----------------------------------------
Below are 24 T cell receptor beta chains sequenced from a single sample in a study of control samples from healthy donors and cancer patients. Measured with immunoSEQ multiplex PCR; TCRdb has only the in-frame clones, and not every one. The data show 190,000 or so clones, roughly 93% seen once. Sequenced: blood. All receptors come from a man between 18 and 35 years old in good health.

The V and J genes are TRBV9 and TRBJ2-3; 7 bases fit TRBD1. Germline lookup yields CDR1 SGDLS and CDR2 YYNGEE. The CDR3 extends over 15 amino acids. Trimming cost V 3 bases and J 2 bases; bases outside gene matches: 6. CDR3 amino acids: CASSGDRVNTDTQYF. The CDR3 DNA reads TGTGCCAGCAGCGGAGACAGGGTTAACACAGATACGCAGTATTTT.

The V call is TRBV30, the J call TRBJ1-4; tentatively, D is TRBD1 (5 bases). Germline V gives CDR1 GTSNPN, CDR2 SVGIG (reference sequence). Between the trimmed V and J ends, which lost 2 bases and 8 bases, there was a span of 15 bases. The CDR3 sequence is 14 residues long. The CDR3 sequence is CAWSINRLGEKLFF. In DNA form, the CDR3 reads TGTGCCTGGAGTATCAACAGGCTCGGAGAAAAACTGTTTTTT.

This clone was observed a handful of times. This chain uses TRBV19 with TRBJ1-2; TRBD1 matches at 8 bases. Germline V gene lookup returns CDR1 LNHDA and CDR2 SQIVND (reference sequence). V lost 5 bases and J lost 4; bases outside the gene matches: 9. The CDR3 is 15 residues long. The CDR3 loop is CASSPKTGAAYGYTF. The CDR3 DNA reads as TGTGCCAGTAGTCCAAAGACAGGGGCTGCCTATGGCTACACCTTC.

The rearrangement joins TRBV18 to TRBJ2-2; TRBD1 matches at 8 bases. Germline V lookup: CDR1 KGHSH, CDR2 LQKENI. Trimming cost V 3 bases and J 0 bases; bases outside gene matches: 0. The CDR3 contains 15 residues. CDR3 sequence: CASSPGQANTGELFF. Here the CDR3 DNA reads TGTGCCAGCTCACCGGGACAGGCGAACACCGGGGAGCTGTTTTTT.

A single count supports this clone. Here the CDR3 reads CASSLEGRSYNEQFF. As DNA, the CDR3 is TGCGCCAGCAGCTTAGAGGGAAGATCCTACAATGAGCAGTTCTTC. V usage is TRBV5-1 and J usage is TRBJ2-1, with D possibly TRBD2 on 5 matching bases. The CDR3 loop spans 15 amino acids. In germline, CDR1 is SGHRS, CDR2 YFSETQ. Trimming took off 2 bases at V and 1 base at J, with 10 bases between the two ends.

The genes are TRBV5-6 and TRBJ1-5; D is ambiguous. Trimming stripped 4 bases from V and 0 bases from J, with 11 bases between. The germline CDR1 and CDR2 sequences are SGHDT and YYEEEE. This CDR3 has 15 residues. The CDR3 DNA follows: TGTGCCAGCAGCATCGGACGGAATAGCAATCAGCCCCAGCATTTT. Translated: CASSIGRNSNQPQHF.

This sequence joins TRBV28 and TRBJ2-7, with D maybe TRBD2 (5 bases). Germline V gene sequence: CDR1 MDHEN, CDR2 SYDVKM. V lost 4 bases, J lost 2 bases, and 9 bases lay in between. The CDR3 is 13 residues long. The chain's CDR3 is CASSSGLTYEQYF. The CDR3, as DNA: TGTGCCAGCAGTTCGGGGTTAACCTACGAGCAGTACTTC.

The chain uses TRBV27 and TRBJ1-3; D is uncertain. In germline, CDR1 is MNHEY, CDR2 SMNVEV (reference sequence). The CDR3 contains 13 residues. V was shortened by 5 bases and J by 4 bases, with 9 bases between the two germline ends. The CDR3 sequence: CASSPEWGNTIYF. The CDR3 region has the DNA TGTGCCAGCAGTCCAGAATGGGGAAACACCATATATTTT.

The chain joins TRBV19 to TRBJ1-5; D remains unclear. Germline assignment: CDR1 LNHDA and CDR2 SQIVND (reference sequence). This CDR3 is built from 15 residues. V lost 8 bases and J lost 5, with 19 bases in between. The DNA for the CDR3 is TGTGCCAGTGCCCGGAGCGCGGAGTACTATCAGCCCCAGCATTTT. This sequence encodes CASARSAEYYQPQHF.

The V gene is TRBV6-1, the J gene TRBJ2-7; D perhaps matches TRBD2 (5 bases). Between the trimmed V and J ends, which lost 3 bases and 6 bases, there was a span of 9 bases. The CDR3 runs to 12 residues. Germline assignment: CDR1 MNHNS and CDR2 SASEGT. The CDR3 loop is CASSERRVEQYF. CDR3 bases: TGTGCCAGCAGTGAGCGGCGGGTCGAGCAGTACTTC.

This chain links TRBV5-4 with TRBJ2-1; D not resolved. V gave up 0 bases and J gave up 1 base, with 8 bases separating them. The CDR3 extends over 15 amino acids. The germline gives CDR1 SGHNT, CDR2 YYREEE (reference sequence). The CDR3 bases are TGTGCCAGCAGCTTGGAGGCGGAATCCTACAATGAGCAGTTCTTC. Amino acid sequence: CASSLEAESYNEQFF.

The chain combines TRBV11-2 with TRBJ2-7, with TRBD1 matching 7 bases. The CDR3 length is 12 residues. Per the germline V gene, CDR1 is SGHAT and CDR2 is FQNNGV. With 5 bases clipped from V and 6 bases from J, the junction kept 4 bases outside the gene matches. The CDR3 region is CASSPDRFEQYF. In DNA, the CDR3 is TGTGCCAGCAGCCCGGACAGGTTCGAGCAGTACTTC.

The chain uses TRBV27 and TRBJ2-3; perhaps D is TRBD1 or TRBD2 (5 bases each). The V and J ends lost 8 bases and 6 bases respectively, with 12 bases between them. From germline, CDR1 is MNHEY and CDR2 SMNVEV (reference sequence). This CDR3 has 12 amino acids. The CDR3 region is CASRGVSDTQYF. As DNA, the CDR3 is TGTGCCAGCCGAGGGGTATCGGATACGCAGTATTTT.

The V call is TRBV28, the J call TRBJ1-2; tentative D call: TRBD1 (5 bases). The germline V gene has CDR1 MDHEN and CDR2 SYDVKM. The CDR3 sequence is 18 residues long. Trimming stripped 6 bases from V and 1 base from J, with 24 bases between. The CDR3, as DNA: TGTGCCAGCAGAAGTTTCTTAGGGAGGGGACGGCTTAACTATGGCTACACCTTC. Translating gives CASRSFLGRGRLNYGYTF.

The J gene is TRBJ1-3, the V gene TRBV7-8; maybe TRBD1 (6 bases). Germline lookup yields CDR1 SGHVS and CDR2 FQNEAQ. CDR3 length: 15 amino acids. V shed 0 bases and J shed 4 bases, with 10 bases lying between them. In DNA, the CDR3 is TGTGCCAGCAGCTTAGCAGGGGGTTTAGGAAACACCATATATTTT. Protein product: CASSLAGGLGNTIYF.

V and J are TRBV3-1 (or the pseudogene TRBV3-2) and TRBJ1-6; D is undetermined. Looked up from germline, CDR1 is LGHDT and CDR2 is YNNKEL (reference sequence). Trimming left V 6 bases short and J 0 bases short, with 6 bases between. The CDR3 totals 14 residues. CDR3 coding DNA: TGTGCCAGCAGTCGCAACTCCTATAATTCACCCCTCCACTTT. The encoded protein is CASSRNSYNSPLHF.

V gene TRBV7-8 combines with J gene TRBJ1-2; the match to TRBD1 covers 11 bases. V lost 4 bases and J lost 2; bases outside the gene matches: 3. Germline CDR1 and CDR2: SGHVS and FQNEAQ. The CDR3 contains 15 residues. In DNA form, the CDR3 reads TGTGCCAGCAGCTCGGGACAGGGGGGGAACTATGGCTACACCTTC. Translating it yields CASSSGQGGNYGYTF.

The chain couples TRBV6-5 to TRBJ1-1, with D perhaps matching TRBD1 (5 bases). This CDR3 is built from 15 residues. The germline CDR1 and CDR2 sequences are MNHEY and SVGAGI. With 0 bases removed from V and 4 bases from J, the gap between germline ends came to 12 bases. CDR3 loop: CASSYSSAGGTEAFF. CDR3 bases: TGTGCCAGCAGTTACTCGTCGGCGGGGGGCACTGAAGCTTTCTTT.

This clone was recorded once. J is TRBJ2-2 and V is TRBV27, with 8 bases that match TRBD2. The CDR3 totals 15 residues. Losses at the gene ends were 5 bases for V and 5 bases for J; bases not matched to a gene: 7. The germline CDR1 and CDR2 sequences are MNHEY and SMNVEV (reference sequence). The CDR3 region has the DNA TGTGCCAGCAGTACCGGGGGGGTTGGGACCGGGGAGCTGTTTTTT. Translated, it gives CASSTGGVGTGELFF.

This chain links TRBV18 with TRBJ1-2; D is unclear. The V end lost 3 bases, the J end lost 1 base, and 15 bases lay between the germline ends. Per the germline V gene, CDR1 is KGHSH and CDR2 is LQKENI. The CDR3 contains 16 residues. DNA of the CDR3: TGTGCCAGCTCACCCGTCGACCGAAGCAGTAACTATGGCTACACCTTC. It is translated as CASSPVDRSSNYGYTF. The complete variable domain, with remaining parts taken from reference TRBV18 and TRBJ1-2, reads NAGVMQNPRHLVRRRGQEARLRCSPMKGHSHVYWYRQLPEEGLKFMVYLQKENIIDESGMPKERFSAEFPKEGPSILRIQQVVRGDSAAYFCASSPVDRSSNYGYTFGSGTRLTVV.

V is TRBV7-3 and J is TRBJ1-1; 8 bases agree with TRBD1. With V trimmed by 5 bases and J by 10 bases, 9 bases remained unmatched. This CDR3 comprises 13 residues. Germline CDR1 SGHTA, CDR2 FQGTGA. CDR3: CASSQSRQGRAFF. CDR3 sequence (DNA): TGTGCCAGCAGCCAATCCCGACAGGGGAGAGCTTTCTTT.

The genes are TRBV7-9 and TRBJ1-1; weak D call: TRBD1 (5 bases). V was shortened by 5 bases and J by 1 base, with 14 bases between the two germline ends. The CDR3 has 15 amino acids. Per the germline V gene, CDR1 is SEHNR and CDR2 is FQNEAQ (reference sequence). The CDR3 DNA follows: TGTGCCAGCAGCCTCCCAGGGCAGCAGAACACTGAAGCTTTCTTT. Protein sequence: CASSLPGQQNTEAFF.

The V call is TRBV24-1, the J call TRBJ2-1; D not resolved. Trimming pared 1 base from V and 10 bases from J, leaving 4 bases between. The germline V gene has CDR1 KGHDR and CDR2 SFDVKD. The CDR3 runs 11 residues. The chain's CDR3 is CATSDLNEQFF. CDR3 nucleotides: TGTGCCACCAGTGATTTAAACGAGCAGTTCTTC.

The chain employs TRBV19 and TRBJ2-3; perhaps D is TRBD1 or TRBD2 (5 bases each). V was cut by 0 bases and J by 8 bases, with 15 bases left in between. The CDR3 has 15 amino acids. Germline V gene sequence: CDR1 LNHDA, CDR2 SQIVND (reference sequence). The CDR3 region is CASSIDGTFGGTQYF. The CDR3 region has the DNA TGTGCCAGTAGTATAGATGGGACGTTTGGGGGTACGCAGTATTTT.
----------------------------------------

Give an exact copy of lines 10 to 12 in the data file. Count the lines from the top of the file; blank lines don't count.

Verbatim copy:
The chain joins TRBV19 to TRBJ1-5; D remains unclear. Germline assignment: CDR1 LNHDA and CDR2 SQIVND (reference sequence). This CDR3 is built from 15 residues. V lost 8 bases and J lost 5, with 19 bases in between. The DNA for the CDR3 is TGTGCCAGTGCCCGGAGCGCGGAGTACTATCAGCCCCAGCATTTT. This sequence encodes CASARSAEYYQPQHF.

The V gene is TRBV6-1, the J gene TRBJ2-7; D perhaps matches TRBD2 (5 bases). Between the trimmed V and J ends, which lost 3 bases and 6 bases, there was a span of 9 bases. The CDR3 runs to 12 residues. Germline assignment: CDR1 MNHNS and CDR2 SASEGT. The CDR3 loop is CASSERRVEQYF. CDR3 bases: TGTGCCAGCAGTGAGCGGCGGGTCGAGCAGTACTTC.

This chain links TRBV5-4 with TRBJ2-1; D not resolved. V gave up 0 bases and J gave up 1 base, with 8 bases separating them. The CDR3 extends over 15 amino acids. The germline gives CDR1 SGHNT, CDR2 YYREEE (reference sequence). The CDR3 bases are TGTGCCAGCAGCTTGGAGGCGGAATCCTACAATGAGCAGTTCTTC. Amino acid sequence: CASSLEAESYNEQFF.